Hutter said she was not strong on toe, and would sometimes fake with a little demi-pointe if in the back row. But it was more important to be graceful than technically strong. "People used to say, `Oh, isn't Kitty light,' and that was what mattered," she said. "I remember Pruzina, who kept Novikoff's classes when he was on tour, saying, `Make a long neck!'
Hutter recalled the excitement of the Diaghilev seasons in London, where his Ballets Russes danced every year. "We queued up for tickets, there was never anything to match him," she said.
"His shows drew upon the greatest dancers of Russia and the world, the greatest choreographers (Fokine, Nijinsky, Massine, Nijinska, Balanchine), the greatest composers (Stravinsky, Ravel, Prokofiev, Glazounov, Debussy, Satie, Milhaud). Artists and designers like Bakst, Benois, Picasso, Rouault and Cocteau all added to the most heady programs. Actually, everything was overdone - overripe, overproduced and overcostumed. We would call it kitsch today, but in its time it was the utmost in class and style."
In 1928 Hutter married a chemist and moved to Berlin, where she studied and taught for a time in the school of Victor Gsovsky. Among her fellow pupils were Kira Nijinsky (daughter of Vaslav) and Eva Brigitta Harwig, who took the stage name Vera Zorina. "When I became pregnant, someone told Vera, `Kitty's going to have a baby!' and she ran out into the hall calling the kitty," Hutter laughed.
In Berlin also, her studies with modern dance pioneer Mary Wigman and with her pupil Gret Palucca gave her insight into character dance and projecting personality. "Personality is badly neglected in today's ballet," she said, singling out Nureyev for most nearly approximating the old style.
In Berlin she danced in operetta also, and she and a girlfriend worked up a cabaret act. "We were never asked back, because we didn't understand you had to mix with the gentlemen afterward - nothing naughty, just be pleasant and have dinner," she said. "My friend was incensed when a gentleman tipped her 10 marks for having dinner with him!"
When Hitler came to power in the early '30s, the couple realized they must leave Germany, since her husband was Jewish, and she half Jewish. "In 1932, when I was eight months pregnant with my son Donald, I crossed the channel to England on the German liner Bremen," she recalled. "People said, what if your child were born on board, then he would be a German citizen. Luckily, he was born in London."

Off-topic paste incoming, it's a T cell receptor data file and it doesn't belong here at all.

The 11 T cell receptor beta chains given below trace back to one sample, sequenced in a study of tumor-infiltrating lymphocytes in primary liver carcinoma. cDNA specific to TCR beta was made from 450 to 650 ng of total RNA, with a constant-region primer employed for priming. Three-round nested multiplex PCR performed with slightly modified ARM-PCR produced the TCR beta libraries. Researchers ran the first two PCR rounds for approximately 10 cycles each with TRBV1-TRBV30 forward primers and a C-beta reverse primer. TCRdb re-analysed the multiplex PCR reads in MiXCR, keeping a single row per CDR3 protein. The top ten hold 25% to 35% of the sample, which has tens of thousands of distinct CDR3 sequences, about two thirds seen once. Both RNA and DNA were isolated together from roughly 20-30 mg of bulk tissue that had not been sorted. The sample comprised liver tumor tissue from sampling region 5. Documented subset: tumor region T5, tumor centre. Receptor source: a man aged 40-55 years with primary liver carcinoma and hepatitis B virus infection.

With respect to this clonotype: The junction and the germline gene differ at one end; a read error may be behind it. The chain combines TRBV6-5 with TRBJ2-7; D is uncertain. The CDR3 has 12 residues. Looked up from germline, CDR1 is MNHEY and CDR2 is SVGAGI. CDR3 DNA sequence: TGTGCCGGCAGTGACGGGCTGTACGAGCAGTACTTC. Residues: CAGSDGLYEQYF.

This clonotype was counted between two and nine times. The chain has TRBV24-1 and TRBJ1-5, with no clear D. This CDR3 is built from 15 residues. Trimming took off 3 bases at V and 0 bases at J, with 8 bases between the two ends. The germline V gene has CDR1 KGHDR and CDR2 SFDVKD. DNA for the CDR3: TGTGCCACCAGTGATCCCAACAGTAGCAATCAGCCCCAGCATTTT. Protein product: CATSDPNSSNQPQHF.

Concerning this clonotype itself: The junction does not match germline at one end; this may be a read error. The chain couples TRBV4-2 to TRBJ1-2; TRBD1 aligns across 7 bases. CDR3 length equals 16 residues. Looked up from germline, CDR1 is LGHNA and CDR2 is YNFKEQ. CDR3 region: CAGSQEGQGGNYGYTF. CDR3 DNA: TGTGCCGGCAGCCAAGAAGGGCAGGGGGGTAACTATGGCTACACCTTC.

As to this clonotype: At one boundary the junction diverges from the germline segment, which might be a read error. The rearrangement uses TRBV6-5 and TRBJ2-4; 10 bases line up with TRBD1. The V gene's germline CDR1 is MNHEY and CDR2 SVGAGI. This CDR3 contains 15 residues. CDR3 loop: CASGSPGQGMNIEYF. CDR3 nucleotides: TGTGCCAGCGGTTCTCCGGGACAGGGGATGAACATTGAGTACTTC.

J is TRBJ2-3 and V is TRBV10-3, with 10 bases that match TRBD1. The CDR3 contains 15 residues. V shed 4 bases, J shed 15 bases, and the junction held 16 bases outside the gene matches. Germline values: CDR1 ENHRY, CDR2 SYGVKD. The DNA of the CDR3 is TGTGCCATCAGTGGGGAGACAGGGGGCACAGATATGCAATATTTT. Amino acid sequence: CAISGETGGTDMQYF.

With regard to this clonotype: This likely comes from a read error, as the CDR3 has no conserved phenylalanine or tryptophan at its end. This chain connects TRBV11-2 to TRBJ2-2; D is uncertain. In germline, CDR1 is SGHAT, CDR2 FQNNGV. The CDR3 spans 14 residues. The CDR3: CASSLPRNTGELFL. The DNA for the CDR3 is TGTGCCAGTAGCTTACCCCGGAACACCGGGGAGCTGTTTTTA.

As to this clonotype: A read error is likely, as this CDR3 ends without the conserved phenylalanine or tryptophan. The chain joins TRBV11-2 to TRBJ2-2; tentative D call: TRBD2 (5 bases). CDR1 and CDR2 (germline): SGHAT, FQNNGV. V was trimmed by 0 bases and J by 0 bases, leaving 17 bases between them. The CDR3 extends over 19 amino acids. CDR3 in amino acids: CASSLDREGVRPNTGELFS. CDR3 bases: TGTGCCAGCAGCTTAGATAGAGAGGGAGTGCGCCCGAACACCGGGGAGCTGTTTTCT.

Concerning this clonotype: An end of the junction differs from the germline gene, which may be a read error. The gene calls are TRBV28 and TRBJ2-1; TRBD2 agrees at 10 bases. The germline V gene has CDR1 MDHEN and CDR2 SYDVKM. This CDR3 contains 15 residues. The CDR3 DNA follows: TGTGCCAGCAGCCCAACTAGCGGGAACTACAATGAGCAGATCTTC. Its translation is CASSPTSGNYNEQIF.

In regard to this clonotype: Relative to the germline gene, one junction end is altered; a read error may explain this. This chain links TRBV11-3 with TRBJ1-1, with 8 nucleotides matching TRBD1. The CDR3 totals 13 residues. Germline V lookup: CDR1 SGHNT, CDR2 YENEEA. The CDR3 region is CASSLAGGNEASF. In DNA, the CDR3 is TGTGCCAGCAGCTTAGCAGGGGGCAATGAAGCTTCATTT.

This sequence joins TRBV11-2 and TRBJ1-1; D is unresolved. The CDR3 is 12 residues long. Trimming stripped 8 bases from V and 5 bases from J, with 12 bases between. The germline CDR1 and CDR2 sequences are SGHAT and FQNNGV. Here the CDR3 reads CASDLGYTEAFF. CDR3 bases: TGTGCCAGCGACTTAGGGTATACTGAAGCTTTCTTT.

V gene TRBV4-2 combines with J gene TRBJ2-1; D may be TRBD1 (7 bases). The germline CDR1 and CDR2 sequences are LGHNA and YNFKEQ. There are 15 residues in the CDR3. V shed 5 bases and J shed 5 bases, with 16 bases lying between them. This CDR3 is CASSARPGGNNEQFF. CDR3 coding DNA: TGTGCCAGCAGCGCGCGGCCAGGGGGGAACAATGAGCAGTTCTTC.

Later that year she and her husband rendezvoused in Vienna, where Nazism was already threatening. "Wherever I went, trouble broke out," she laughed.
"My husband suggested we try Spain, and we ended up on Majorca, where I met and danced with Edwin Denby, and taught in the Ecole Nationale in Palma for a year. But I got typhoid fever, and it was back to Vienna, since by now the Spanish Civil War was threatening.
"My husband had tuberculosis, and was in a sanitorium near Vienna for 21/2 years. But the day Donald ran in waving a flag and yelling, `Heil Hitler,' I knew it was time to move.
"In 1938 I came to America. I had lost my passport as a naturalized U.S. citizen, but my father helped us. He had a career in publishing and was a director of McCall's magazine."
The three-month pass Francis Hutter secured for his daughter has stretched into more than 50 years in America. Here she resumed use of her maiden name, after divorce. And here Hutter transferred her artistic talents to writing. She has six novels to her credit, notably "A Time to Dance," published by Milton House in 1976. She's also translated some 30 German books (both novels and non-fiction) into English for such prestigious publishers as Simon & Schuster, Crowell, Harcourt Brace, Scribner, Viking, Popular Library and Dell.
Especially satisfying has been her translation of Goethe's "Werther," which has been popular with colleges and still yields royalties. Recently the BBC in London had a reading of her translation.
She buried her son last spring, but life is still good. "I've had a wonderful time," she said, with a lively twinkle in her eye.